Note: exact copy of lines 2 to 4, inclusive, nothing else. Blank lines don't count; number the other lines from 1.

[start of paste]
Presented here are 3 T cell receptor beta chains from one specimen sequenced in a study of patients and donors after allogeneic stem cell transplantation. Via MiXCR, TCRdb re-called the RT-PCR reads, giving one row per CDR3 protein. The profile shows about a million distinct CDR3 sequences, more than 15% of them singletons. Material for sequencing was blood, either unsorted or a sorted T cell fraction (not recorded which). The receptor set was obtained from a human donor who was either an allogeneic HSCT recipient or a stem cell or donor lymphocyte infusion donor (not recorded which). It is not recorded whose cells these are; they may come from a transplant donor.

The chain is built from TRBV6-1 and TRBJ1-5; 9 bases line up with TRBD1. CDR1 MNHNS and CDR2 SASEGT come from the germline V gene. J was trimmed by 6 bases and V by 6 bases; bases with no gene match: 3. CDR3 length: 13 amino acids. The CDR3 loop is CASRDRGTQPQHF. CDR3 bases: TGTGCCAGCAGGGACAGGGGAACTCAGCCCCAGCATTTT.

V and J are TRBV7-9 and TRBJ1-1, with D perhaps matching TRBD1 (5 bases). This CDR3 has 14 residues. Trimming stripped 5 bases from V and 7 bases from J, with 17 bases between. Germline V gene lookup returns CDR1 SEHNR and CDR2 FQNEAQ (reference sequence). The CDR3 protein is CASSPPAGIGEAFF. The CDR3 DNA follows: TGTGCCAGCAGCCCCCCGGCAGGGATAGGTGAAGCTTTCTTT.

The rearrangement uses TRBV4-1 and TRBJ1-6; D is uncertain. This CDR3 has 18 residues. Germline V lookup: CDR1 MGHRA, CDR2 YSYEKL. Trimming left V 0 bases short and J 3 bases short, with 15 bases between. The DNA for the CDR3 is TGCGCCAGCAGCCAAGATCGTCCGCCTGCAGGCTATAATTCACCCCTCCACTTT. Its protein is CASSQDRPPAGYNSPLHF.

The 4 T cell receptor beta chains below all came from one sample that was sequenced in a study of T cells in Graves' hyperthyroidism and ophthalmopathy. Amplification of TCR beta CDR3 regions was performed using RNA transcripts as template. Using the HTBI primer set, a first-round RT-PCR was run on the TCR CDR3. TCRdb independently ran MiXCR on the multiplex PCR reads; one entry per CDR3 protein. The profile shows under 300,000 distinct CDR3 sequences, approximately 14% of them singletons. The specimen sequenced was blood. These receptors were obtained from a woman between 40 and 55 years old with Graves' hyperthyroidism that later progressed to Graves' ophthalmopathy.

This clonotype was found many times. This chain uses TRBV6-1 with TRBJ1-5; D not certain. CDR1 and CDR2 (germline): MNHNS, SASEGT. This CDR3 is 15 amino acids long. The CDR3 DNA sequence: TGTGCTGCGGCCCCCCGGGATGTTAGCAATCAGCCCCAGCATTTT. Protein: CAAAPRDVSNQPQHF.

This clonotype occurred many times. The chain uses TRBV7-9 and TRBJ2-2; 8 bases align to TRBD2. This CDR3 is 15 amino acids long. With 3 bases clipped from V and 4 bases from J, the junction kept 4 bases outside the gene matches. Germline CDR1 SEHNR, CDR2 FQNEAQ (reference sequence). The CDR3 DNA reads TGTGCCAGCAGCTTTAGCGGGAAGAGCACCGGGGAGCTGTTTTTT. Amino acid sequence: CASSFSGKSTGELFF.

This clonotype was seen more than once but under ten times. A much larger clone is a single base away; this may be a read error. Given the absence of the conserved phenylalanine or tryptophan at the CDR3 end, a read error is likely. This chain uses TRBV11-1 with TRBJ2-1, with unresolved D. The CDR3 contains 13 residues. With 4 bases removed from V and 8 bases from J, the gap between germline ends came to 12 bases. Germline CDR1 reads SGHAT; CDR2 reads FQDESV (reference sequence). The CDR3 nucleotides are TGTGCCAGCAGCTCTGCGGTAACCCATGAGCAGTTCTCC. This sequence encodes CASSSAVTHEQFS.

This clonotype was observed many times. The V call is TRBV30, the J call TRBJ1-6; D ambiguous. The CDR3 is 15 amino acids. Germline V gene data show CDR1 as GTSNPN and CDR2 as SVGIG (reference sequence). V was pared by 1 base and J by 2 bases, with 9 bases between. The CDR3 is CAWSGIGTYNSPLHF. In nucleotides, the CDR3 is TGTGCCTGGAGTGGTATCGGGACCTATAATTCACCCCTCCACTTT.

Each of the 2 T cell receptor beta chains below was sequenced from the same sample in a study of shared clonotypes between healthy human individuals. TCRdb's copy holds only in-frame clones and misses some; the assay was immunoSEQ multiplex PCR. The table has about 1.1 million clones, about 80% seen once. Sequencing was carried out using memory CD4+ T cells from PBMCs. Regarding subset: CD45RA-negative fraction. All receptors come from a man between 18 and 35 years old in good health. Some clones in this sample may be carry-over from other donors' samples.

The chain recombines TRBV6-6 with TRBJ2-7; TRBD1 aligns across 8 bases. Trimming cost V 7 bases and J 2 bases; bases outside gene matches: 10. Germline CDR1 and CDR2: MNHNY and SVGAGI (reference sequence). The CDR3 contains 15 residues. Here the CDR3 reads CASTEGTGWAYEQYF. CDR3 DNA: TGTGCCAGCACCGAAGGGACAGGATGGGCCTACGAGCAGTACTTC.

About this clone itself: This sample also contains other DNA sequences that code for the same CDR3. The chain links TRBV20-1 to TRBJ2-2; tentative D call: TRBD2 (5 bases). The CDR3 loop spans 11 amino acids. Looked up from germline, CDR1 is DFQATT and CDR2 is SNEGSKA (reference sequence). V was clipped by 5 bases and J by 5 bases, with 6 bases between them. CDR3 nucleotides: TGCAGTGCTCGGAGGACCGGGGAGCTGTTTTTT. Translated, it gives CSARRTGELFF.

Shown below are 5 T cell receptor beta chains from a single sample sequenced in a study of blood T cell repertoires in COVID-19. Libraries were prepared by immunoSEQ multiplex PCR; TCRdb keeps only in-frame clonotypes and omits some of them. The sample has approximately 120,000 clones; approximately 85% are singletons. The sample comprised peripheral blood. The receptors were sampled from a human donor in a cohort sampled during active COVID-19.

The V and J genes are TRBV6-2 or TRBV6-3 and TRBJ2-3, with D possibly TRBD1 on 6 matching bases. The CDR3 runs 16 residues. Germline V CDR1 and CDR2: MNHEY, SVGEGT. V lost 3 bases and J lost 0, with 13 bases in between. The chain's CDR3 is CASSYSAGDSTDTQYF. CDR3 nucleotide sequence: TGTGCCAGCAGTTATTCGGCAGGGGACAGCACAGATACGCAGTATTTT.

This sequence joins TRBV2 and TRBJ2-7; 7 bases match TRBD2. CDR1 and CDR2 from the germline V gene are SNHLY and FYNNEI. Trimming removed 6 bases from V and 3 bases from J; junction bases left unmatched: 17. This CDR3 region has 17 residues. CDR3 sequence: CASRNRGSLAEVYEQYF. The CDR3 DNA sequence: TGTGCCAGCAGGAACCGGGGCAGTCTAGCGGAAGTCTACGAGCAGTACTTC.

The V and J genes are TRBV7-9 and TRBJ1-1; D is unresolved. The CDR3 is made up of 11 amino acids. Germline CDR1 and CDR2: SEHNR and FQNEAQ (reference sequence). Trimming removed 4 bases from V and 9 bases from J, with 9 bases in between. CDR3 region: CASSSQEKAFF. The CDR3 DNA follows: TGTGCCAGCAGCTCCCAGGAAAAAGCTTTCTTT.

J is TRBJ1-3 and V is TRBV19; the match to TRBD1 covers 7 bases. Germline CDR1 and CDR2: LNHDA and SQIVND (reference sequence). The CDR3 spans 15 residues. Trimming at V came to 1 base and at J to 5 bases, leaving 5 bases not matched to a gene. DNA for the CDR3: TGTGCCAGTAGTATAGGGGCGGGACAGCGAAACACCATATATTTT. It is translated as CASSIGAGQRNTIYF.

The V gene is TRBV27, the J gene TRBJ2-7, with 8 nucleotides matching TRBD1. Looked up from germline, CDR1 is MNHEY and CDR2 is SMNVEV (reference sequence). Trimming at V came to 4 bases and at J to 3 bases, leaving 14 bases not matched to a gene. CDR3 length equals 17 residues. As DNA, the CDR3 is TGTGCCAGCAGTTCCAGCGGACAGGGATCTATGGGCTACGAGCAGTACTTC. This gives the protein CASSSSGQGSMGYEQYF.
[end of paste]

The chain is built from TRBV6-1 and TRBJ1-5; 9 bases line up with TRBD1. CDR1 MNHNS and CDR2 SASEGT come from the germline V gene. J was trimmed by 6 bases and V by 6 bases; bases with no gene match: 3. CDR3 length: 13 amino acids. The CDR3 loop is CASRDRGTQPQHF. CDR3 bases: TGTGCCAGCAGGGACAGGGGAACTCAGCCCCAGCATTTT.

V and J are TRBV7-9 and TRBJ1-1, with D perhaps matching TRBD1 (5 bases). This CDR3 has 14 residues. Trimming stripped 5 bases from V and 7 bases from J, with 17 bases between. Germline V gene lookup returns CDR1 SEHNR and CDR2 FQNEAQ (reference sequence). The CDR3 protein is CASSPPAGIGEAFF. The CDR3 DNA follows: TGTGCCAGCAGCCCCCCGGCAGGGATAGGTGAAGCTTTCTTT.

The rearrangement uses TRBV4-1 and TRBJ1-6; D is uncertain. This CDR3 has 18 residues. Germline V lookup: CDR1 MGHRA, CDR2 YSYEKL. Trimming left V 0 bases short and J 3 bases short, with 15 bases between. The DNA for the CDR3 is TGCGCCAGCAGCCAAGATCGTCCGCCTGCAGGCTATAATTCACCCCTCCACTTT. Its protein is CASSQDRPPAGYNSPLHF.